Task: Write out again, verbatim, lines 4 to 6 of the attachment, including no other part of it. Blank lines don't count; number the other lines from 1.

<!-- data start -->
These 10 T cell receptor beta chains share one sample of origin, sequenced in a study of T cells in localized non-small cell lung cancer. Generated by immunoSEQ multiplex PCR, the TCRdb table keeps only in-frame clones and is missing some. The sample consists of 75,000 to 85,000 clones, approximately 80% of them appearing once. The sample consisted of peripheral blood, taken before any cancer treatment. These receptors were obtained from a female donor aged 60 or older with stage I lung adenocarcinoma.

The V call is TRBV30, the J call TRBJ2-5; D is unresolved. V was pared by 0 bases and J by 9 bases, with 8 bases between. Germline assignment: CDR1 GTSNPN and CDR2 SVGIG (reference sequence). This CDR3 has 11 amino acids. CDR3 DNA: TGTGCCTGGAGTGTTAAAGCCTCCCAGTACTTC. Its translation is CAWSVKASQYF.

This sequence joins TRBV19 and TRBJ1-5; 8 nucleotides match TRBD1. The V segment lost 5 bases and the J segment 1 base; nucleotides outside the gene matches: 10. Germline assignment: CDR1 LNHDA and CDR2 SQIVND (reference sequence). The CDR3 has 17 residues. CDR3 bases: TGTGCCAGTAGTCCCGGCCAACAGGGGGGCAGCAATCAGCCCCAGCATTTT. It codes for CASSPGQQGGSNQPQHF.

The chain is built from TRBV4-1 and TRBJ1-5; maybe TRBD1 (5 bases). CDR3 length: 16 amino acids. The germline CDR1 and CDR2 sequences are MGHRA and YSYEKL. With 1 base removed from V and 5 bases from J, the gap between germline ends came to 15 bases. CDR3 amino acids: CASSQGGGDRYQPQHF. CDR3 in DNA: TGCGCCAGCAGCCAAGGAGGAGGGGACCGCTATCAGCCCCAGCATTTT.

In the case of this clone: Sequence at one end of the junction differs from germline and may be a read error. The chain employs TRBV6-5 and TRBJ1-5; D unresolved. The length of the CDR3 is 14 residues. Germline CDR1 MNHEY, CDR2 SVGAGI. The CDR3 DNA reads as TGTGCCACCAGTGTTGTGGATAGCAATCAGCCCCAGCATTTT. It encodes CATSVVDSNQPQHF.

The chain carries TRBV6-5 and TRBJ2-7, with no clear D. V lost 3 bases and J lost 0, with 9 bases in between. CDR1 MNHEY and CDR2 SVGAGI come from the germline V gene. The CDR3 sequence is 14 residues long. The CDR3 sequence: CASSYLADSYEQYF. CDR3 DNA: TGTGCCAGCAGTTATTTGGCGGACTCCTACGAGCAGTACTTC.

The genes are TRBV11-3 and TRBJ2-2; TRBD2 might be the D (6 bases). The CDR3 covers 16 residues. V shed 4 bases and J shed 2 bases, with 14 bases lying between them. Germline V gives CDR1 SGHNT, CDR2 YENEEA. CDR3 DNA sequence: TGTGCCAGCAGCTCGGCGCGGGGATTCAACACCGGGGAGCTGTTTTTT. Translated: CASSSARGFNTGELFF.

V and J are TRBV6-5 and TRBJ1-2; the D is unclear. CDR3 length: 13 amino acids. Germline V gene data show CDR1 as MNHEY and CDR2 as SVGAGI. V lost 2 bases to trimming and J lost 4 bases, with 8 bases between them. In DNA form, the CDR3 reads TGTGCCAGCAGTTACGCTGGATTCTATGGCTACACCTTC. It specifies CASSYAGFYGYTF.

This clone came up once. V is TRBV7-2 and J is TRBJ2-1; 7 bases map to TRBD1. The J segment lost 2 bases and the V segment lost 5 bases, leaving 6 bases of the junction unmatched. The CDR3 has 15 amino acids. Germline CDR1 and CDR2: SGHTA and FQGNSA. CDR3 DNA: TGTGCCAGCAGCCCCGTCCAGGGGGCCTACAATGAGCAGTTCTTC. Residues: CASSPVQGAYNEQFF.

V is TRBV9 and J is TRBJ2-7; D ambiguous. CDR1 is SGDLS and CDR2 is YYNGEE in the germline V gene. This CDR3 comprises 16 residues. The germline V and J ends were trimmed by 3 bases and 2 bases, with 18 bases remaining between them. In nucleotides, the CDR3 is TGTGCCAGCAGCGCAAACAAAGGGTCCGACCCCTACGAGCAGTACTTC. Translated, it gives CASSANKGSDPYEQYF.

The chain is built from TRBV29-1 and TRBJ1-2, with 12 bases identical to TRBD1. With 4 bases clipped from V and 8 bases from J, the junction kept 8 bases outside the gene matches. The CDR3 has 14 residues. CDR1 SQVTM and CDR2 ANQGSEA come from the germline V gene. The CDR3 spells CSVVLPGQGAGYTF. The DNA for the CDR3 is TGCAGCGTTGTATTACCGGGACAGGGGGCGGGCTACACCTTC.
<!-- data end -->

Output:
The chain is built from TRBV4-1 and TRBJ1-5; maybe TRBD1 (5 bases). CDR3 length: 16 amino acids. The germline CDR1 and CDR2 sequences are MGHRA and YSYEKL. With 1 base removed from V and 5 bases from J, the gap between germline ends came to 15 bases. CDR3 amino acids: CASSQGGGDRYQPQHF. CDR3 in DNA: TGCGCCAGCAGCCAAGGAGGAGGGGACCGCTATCAGCCCCAGCATTTT.

In the case of this clone: Sequence at one end of the junction differs from germline and may be a read error. The chain employs TRBV6-5 and TRBJ1-5; D unresolved. The length of the CDR3 is 14 residues. Germline CDR1 MNHEY, CDR2 SVGAGI. The CDR3 DNA reads as TGTGCCACCAGTGTTGTGGATAGCAATCAGCCCCAGCATTTT. It encodes CATSVVDSNQPQHF.

The chain carries TRBV6-5 and TRBJ2-7, with no clear D. V lost 3 bases and J lost 0, with 9 bases in between. CDR1 MNHEY and CDR2 SVGAGI come from the germline V gene. The CDR3 sequence is 14 residues long. The CDR3 sequence: CASSYLADSYEQYF. CDR3 DNA: TGTGCCAGCAGTTATTTGGCGGACTCCTACGAGCAGTACTTC.